Tobacco Exposure Increases Death and Progression in Oropharyngeal Cancer
In the study, the investigators aimed to assess the correlation between increased exposure to tobacco and increased progression or death from oropharyngeal cancer. This Phase 3 trial evaluated patients for tumor human papillomavirus status by a surrogate, p16 immunohistochemistry, and for tobacco exposure by a standardized questionnaire. “Associations between tobacco exposure and overall survival (OS) and progression-free survival (PFS) were estimated by Cox proportional hazards models,” the investigators wrote.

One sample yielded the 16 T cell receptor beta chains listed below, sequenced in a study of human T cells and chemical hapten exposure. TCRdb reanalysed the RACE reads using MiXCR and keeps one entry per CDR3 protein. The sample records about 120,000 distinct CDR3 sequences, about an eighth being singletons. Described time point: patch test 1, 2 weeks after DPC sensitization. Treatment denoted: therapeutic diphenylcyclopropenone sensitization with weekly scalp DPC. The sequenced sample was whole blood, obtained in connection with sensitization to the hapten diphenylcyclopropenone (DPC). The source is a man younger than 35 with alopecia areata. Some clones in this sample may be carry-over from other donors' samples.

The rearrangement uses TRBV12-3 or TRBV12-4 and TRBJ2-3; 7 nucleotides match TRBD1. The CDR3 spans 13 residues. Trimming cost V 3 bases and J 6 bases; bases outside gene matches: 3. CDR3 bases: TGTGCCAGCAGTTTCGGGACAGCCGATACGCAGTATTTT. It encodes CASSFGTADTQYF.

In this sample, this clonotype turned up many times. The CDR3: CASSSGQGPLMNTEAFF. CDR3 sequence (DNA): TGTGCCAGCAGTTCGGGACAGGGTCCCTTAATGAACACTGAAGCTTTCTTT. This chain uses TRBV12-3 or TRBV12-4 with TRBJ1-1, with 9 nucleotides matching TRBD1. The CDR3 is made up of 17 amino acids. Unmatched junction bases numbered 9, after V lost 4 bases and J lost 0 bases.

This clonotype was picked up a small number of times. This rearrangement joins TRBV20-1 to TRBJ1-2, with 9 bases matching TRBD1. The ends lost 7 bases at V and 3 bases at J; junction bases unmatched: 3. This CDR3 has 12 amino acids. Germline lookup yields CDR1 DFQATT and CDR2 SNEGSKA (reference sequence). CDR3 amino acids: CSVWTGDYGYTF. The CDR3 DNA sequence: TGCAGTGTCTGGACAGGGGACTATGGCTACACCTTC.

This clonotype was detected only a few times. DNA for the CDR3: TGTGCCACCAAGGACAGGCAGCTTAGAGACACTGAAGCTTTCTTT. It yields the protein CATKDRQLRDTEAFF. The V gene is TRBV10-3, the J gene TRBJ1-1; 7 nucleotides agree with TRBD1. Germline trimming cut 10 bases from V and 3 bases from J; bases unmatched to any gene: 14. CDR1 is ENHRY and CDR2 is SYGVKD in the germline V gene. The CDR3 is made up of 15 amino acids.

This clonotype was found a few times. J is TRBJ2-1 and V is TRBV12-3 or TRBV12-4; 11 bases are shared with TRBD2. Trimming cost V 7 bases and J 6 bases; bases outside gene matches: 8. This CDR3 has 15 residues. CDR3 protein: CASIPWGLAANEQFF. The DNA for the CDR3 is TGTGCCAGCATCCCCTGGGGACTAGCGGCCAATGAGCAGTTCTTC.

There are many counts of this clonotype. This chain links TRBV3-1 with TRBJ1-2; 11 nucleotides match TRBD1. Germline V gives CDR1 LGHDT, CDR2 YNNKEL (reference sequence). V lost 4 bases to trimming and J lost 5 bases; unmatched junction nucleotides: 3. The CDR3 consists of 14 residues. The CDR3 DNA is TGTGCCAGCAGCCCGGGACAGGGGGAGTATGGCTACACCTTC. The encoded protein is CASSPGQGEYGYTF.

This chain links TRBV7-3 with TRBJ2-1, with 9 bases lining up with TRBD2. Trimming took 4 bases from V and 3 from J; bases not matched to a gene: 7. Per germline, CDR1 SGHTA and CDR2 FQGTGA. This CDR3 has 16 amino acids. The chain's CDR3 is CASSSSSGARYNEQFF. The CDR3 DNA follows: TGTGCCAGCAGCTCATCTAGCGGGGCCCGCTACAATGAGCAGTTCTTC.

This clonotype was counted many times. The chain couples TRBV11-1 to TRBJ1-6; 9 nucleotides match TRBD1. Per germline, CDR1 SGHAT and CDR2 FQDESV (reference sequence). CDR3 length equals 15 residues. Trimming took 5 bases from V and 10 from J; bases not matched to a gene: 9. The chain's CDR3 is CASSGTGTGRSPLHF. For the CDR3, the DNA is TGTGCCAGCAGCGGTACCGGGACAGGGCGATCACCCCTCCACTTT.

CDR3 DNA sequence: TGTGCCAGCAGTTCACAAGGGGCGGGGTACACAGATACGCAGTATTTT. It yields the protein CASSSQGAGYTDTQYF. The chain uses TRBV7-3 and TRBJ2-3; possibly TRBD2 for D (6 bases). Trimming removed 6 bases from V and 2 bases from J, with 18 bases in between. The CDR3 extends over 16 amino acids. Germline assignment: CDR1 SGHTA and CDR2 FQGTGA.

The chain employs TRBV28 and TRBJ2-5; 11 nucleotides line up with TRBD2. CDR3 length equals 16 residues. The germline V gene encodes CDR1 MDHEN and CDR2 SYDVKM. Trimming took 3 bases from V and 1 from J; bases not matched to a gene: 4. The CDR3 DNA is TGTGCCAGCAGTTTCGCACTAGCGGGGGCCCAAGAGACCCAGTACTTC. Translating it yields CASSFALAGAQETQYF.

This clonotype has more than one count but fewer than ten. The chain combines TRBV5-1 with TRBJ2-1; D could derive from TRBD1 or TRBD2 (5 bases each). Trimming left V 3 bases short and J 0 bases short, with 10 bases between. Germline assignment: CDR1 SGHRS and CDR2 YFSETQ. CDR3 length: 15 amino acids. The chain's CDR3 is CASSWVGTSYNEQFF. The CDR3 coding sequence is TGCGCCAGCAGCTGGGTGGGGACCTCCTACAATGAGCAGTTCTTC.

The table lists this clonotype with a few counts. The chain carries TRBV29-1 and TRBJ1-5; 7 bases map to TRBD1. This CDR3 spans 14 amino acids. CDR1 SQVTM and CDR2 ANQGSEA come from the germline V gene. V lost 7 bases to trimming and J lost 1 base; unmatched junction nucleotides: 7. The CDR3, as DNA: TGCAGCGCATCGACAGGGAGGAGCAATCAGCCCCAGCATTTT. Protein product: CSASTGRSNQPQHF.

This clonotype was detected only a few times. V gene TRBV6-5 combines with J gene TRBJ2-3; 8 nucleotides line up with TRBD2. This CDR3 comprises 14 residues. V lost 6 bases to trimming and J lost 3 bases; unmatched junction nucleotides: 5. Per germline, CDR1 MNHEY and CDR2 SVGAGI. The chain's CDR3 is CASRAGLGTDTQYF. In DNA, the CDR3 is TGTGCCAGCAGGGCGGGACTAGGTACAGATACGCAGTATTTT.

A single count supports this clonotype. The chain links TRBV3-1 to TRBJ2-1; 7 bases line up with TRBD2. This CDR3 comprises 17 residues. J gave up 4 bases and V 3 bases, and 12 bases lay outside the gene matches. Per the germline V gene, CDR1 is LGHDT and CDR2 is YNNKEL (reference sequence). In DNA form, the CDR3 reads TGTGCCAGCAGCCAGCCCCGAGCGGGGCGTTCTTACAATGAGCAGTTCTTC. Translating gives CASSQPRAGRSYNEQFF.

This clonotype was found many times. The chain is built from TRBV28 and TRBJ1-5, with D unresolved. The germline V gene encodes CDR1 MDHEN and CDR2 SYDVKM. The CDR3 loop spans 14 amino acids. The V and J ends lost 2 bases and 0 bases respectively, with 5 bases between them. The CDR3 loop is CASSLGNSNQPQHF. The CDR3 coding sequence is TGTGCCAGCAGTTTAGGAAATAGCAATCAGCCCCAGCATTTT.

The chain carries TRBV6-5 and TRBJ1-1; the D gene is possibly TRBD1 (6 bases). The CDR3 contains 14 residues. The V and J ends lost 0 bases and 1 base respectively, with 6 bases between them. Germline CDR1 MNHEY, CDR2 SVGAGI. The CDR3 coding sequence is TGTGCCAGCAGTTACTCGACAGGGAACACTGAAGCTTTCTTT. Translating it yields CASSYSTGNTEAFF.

Median pack-years of tobacco smoking were lower among p16-positive than p16-negative patients in both trials (RTOG 9003: 29 vs. 45.9 pack-years; P=.02; RTOG 0129: 10 vs. 40 pack-years; P<.001). After adjustment for p16 and other factors, risk of progression (PFS) or death (OS) increased by 1% per pack-year (for both, hazard ratio [HR], 1.01; 95% CI, 1.00 to 1.01; P=.002) or 2% per year of smoking (for both, HR, 1.02; 95% CI, 1.01 to 1.03; P<.001) in both trials. In RTOG 9003, risk of death doubled (HR, 2.19; 95% CI, 1.46 to 3.28) among those who smoked during radiotherapy after accounting for pack-years and other factors, and risk of second primary tumors increased by 1.5% per pack-year (HR, 1.015; 95% CI, 1.005 to 1.026).
The investigators concluded that "risk of oropharyngeal cancer progression and death increases directly as a function of tobacco exposure at diagnosis and during therapy and is independent of tumor p16 status and treatment.”